- Email Newsletters
- Subscriber Center
- News & Comment
- Arts & Culture
- Special Content
- Print Edition
Three potential candidates are mum for now as the governor vies for president and ponders a third term.
Setbacks in 2018 derailed an effort by Brian Baird and Chris Vance to boost independent political power.
They signed pledges to back their party’s nominee, Clinton, in 2016, but then voted for Colin Powell.
Governor shifted $175M to culverts and vetoed a sentence he said threatened funding for transit.
Feds say they’ll use what the state submitted in 2016 even though they’re no longer the state’s faves.
Chopp is out as speaker. Lovick is in, and already dealing with next steps in two investigations.
The anti-tax activist will be tried in July 2020 on charges he repeatedly broke state election laws.
They didn’t pass a capital gains tax or plastic bag ban and the death penalty is still on the books.
The governor isn’t a great dealmaker. His absences from Olympia may be helping get his bills passed.
A Thurston County judge says the legality of potential penalties can be tackled once his case is tried.
Democrats, who control the state House and Senate, are set to release spending plans and revenue packages.
This is the third time Cedar Grove sought changes to reduce threat of legal action over bad odors.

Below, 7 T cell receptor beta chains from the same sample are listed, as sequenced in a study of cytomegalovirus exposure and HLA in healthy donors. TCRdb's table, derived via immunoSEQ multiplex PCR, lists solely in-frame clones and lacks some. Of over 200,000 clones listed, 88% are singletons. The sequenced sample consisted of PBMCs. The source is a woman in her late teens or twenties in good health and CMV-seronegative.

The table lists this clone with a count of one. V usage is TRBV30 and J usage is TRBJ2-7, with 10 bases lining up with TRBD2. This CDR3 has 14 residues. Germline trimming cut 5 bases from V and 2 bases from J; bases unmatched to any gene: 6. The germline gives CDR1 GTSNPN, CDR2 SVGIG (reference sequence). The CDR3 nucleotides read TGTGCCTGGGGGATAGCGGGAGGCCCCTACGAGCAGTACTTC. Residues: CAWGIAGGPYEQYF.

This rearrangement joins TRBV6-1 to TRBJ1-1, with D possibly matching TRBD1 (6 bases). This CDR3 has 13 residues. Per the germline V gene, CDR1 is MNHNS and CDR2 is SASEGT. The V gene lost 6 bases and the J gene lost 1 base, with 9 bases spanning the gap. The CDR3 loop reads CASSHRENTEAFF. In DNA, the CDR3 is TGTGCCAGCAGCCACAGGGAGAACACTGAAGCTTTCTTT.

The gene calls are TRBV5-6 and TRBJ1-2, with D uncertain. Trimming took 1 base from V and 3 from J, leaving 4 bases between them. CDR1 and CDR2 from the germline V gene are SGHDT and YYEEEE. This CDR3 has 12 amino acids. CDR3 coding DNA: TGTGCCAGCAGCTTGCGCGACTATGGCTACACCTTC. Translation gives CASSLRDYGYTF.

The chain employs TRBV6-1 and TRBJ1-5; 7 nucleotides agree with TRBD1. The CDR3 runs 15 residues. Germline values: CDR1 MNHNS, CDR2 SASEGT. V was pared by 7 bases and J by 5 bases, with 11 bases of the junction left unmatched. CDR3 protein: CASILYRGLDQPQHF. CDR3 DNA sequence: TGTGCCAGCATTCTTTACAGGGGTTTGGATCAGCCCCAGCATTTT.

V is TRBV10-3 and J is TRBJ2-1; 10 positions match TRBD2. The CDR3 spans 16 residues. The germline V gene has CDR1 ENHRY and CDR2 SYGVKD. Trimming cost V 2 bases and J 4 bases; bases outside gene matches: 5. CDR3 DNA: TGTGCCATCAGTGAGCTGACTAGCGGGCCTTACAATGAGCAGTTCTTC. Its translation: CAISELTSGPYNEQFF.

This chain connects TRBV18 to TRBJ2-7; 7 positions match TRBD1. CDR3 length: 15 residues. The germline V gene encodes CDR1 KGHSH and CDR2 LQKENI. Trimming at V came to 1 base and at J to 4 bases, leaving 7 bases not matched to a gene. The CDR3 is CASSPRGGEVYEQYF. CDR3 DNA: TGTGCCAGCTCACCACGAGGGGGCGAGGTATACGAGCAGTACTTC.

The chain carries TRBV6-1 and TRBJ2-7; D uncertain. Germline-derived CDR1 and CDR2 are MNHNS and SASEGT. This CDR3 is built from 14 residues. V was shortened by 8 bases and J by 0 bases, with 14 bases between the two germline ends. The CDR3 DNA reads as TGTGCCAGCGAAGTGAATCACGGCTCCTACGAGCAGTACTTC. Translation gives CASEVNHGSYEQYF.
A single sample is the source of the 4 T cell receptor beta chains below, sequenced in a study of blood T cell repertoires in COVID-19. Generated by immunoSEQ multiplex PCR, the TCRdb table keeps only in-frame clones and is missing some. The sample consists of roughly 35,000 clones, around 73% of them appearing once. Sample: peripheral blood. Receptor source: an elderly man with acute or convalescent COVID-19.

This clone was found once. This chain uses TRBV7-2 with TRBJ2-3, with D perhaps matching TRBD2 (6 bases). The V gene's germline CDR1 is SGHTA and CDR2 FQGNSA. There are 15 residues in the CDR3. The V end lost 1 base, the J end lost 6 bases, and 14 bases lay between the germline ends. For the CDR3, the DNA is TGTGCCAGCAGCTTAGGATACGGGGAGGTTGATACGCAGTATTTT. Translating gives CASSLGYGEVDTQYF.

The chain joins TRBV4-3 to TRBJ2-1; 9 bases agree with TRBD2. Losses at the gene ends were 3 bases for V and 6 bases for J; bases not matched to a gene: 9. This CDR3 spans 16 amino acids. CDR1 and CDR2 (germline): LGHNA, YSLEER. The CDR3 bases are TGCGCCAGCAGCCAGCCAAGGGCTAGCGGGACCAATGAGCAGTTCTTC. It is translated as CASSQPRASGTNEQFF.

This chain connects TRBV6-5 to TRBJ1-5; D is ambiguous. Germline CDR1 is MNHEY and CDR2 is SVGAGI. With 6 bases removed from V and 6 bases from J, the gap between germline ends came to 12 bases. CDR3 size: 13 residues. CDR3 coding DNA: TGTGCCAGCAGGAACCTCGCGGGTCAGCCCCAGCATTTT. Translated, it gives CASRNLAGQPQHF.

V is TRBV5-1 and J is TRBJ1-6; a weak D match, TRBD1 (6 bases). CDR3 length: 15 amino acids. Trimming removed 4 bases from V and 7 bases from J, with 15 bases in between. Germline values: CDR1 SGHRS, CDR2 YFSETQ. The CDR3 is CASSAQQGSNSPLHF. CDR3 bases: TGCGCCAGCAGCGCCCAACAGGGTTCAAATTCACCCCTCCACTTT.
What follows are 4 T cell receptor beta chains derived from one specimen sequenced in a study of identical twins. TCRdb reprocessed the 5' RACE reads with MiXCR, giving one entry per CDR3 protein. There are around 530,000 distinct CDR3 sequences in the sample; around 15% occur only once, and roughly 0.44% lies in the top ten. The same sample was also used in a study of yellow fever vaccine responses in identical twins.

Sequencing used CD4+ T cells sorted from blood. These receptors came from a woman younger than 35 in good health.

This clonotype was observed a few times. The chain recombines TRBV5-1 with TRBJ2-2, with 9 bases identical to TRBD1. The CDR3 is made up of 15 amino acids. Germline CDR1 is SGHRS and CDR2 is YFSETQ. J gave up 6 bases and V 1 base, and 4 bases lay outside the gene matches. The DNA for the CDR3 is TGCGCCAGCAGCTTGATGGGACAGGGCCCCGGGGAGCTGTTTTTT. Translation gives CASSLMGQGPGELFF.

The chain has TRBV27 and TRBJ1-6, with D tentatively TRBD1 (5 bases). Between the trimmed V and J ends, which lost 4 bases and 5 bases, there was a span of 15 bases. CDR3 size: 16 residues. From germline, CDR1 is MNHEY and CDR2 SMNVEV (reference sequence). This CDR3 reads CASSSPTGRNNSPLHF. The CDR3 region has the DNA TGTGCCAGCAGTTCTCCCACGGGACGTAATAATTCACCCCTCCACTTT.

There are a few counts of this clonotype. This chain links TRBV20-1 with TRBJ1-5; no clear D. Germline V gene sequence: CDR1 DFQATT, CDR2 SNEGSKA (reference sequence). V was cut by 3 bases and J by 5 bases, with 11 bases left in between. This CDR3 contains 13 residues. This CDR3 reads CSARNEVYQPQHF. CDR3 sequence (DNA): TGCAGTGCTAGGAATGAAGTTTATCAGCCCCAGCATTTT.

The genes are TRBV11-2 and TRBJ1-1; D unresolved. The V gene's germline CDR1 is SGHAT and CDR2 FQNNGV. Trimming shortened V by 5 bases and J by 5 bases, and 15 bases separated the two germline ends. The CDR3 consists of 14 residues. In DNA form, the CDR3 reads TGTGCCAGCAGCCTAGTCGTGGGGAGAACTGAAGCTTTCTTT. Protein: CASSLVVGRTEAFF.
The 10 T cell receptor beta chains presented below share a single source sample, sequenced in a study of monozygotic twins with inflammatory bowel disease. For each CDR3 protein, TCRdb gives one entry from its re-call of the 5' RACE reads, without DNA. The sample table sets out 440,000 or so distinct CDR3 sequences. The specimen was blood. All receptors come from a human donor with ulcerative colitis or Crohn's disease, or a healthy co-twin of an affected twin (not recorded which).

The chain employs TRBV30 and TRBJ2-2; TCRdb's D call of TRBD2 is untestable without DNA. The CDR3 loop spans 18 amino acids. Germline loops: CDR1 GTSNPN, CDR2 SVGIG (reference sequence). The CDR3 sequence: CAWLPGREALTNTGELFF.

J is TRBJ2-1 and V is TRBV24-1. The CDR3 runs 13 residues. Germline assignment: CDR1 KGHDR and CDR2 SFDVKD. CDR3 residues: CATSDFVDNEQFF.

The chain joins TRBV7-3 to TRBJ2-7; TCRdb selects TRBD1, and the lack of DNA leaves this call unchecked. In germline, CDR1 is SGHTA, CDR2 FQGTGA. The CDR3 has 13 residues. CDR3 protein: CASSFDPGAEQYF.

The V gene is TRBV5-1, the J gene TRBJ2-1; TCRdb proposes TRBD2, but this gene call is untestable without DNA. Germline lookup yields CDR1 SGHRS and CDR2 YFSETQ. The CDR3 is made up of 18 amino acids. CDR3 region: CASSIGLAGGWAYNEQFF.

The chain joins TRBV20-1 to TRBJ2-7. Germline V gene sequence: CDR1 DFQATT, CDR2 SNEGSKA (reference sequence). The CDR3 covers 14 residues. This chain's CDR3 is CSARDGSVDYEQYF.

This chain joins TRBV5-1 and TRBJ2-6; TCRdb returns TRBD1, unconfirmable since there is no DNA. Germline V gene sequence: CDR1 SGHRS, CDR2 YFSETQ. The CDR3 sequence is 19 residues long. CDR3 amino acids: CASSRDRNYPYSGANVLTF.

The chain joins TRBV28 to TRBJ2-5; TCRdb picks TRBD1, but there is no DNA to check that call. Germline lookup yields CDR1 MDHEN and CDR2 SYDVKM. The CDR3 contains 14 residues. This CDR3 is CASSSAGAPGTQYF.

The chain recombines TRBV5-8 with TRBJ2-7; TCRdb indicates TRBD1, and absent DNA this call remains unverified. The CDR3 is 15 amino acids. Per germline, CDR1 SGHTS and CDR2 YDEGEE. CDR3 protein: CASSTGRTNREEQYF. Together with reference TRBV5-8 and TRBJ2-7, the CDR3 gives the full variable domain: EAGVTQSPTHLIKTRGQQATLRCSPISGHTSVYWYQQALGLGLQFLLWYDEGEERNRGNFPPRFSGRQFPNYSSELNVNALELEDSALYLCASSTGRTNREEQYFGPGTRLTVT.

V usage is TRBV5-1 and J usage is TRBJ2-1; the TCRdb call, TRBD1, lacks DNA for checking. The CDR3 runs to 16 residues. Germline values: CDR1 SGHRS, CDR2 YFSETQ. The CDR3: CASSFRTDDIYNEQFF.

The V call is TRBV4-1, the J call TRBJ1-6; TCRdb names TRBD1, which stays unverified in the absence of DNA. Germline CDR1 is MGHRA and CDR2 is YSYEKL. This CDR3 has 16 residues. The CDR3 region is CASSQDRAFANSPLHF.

Justices will consider whether Inslee had authority to impose regulations. A lower court said no.
Jordan Sears, 19, has been appointed to fill a vacancy in Gold Bar. He’s not new to local politics.
Several bills have been introduced, but none made it to a hearing.
An old idea for boosting tax receipts is getting revived and repurposed for 2019. Washington Gov. Jay Inslee is suggesting a new way of assessing… Continue reading
Fifty billion dollars. It will soon be the subject of many conversations in hallways, hearing rooms, and other Capitol hangouts in Olympia as the amount… Continue reading
Proposal comes from Washington Citizens’ Commission on Salaries for Elected Officials.
While those ballots don’t get counted, taxpayers still must pay the U.S. Postal Service for delivering them.
The Grand Old Party endured a good old-fashioned butt-whupping on primary night. Now, Republican leaders in the Legislature must come up with a stunning counterpunch… Continue reading